My research in the last few years has centred on decision-making in the face of uncertainty. I have been studying the use of the precautionary principle to guide action where there are fears of great and irreversible harm, and there is also great uncertainty about likelihood or possible mechanism. As part of this study I attended a conference at the Royal Society in London on "Flood risk in a changing climate". There I saw a poster by a hydrologist who wanted people to understand that "A record-breaker is not a trend-setter". This seemed a useful bit of advice which enlightened my concerns about current perceptions of environmental risks. The associated maths seemed potentially understandable. I determined to contact the author, Max Beran. We started an intermittent exchange of emails which eventually resulted in a determination to organise a workshop on the evaluation of rare event risks. For me this was to be an opportunity to get further exposure to the maths that relates past frequency to future probability. For Max it was an opportunity to transfer his knowledge to a different discipline.
This workshop was held at the V&A in March. The audience consisted of RCA/V&A students and about 16 conservation professionals invited from institutions around the UK (and one from Holland). My role was to place the day's teaching within the context of growing interest in the study of risk to collections, exemplified by the work of Stefan Michalski and Robert Waller. Max gave an elementary introduction to extreme value theory. The participants were introduced to various ways of extracting information from data. The interpretation of 'return period' was explained using the example of the 1966 Florence flood. The Poisson distribution was demonstrated using information about UK earthquakes. The Gumbel distribution was used to calculate the probability of a flood at the British Library's newspaper archive at Colindale. In a less mathematical fashion I discussed the use and limitations of historic data for predicting the occurrence of fires in museums, terrorist attacks aimed at museums and airplane crashes on top of museums. The day ended with a discussion about the possible effects of global climate change on environmental risk factors. There are plans for a repeat workshop in the autumn.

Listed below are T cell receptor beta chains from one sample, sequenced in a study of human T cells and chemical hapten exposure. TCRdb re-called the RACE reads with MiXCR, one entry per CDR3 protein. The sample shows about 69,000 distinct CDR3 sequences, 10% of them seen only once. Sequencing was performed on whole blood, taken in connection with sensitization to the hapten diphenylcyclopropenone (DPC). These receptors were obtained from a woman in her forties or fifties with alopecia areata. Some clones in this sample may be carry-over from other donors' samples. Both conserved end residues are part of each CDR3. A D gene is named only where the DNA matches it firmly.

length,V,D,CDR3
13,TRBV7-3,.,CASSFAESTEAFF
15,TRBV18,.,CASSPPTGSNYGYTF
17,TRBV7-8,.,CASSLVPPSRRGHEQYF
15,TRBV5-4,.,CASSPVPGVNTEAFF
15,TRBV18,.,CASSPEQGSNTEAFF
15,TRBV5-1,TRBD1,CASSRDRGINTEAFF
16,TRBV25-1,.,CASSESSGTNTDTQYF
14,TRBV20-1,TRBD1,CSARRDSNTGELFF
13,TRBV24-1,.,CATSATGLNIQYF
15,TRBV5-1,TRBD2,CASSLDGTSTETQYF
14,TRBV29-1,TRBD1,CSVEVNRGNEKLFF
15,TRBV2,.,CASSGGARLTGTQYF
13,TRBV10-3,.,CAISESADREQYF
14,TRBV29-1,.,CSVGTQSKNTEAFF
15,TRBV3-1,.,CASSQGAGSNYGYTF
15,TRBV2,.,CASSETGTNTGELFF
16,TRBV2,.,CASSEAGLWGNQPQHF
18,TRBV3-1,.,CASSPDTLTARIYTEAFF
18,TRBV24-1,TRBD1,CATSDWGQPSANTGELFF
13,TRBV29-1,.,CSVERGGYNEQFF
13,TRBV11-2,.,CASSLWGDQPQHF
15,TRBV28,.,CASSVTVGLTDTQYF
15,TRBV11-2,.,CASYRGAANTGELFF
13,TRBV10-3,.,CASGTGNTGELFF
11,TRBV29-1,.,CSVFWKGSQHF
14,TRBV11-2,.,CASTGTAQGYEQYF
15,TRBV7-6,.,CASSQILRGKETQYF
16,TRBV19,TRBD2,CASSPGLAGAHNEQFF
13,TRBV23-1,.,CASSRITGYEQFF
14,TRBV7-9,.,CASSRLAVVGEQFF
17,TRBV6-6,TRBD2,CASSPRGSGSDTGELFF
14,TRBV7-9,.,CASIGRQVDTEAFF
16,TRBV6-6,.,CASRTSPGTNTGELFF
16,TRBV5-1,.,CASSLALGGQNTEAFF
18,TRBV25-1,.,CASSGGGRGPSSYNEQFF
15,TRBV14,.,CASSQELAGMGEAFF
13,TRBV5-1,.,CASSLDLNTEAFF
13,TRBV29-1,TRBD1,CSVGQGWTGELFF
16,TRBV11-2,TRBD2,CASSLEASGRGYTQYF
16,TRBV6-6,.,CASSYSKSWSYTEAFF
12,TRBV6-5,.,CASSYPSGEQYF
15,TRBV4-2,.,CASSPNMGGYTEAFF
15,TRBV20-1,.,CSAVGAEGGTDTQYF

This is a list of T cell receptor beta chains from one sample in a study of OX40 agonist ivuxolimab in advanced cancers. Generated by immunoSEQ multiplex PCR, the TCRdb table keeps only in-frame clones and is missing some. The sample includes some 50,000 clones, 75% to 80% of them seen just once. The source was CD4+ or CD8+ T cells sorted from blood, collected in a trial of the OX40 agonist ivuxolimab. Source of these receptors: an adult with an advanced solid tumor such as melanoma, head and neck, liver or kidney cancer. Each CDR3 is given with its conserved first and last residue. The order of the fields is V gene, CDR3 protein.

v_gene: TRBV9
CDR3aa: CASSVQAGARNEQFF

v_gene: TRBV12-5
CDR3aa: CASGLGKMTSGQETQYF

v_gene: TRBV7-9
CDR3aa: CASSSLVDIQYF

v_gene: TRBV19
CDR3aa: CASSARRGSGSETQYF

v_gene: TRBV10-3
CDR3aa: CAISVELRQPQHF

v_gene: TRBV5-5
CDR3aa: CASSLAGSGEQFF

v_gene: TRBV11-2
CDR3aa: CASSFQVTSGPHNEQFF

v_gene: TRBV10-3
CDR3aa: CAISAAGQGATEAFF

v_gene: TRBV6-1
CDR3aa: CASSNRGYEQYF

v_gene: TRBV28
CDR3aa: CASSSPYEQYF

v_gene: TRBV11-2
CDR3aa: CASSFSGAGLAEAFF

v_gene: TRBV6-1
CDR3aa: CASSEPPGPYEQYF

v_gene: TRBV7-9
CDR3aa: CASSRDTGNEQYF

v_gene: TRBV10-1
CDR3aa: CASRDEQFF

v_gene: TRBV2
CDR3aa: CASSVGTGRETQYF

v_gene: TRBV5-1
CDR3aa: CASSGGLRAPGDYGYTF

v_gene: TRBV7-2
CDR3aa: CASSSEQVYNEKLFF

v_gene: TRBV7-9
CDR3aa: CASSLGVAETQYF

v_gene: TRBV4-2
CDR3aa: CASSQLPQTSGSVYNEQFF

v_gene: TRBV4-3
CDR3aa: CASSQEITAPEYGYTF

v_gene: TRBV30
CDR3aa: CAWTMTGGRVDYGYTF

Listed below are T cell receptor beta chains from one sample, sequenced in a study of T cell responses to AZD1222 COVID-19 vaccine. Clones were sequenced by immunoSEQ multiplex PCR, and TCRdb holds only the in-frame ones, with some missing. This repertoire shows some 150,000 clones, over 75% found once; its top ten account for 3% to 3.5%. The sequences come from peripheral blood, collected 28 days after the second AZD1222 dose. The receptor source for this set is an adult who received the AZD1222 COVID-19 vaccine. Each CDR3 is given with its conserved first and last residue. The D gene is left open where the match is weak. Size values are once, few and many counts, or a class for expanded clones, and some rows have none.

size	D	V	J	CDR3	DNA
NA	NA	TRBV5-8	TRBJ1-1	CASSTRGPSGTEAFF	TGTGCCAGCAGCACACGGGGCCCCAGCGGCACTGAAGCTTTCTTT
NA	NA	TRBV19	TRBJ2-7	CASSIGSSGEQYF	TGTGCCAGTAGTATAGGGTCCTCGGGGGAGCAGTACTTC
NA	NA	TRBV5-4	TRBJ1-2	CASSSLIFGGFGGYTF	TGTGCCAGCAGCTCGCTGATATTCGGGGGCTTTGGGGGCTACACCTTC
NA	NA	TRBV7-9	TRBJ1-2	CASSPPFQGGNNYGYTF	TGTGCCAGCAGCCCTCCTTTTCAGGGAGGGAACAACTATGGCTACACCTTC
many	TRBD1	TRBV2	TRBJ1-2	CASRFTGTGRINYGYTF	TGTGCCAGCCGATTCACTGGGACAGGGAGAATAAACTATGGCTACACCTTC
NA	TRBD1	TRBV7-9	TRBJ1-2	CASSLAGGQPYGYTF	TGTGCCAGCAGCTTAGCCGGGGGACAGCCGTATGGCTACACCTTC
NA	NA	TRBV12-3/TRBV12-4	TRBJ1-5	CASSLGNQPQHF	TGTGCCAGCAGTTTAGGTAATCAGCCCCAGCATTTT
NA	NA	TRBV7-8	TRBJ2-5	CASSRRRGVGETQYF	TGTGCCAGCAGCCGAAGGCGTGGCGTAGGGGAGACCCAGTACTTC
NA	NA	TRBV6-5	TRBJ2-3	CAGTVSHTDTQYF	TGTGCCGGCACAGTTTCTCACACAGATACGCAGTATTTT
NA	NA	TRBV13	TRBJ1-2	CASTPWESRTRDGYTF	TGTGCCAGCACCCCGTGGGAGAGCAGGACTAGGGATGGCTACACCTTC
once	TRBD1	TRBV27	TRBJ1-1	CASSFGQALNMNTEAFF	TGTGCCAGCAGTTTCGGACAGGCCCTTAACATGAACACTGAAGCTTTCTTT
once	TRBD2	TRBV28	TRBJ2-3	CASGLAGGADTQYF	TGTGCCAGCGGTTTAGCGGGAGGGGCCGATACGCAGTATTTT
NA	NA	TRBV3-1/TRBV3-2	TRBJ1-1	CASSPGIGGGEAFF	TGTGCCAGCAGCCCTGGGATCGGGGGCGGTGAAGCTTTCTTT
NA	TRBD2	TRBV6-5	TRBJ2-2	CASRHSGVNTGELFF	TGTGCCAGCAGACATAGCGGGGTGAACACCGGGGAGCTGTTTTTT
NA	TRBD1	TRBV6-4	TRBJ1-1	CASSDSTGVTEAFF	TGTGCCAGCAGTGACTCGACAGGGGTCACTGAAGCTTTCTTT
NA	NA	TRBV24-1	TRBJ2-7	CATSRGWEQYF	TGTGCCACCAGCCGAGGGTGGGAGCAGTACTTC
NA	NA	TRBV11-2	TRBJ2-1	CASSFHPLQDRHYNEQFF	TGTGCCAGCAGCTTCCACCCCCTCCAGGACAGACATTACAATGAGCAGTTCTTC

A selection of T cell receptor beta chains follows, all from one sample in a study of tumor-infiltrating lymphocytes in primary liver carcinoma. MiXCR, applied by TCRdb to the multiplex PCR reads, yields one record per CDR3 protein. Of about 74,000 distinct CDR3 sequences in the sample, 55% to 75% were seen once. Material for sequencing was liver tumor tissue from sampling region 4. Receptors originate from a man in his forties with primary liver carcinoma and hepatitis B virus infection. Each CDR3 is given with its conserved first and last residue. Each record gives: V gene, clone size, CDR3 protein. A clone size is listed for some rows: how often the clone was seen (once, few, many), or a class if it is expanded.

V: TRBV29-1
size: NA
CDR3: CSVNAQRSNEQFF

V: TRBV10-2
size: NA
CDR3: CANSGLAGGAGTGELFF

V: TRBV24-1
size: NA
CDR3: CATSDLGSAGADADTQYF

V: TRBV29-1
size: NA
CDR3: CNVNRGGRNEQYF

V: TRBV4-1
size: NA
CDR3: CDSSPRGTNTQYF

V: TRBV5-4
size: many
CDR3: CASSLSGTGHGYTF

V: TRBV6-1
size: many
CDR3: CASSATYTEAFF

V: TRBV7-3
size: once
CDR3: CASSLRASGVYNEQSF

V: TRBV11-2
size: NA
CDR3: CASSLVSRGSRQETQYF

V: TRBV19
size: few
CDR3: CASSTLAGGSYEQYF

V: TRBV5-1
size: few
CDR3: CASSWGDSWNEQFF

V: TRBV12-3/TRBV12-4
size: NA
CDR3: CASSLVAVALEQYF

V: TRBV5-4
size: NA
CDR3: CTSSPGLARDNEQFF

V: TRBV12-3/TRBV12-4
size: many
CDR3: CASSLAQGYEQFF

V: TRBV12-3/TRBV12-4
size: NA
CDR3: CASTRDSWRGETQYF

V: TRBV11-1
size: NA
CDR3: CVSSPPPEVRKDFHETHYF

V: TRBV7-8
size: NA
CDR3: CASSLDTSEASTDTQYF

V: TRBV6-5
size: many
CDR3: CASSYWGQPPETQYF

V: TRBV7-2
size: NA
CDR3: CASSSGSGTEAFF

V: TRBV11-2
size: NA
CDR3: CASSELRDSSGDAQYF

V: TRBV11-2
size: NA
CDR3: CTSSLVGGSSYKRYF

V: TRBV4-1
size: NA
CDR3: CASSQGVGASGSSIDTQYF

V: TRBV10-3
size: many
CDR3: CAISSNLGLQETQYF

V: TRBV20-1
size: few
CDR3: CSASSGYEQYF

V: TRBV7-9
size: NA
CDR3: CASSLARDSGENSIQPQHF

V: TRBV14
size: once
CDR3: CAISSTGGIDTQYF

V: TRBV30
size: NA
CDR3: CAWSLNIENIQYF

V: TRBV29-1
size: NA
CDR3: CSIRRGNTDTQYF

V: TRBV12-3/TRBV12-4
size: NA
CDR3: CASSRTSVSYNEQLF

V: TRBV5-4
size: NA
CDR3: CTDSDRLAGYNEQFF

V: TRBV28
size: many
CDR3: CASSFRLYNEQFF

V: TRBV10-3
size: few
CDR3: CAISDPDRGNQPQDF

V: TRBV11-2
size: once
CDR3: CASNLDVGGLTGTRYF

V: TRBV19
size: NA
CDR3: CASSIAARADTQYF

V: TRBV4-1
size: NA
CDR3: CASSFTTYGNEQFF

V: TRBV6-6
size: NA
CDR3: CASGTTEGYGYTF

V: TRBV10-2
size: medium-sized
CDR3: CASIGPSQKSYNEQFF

Should you worry about the asteroid? On the NASA web page about asteroid and comet impact hazards the answer to the question "Is the earth targeted for an Impact?" is "Not that we know of". It is instructive to ponder the nature of the historic evidence on which this assertion is based.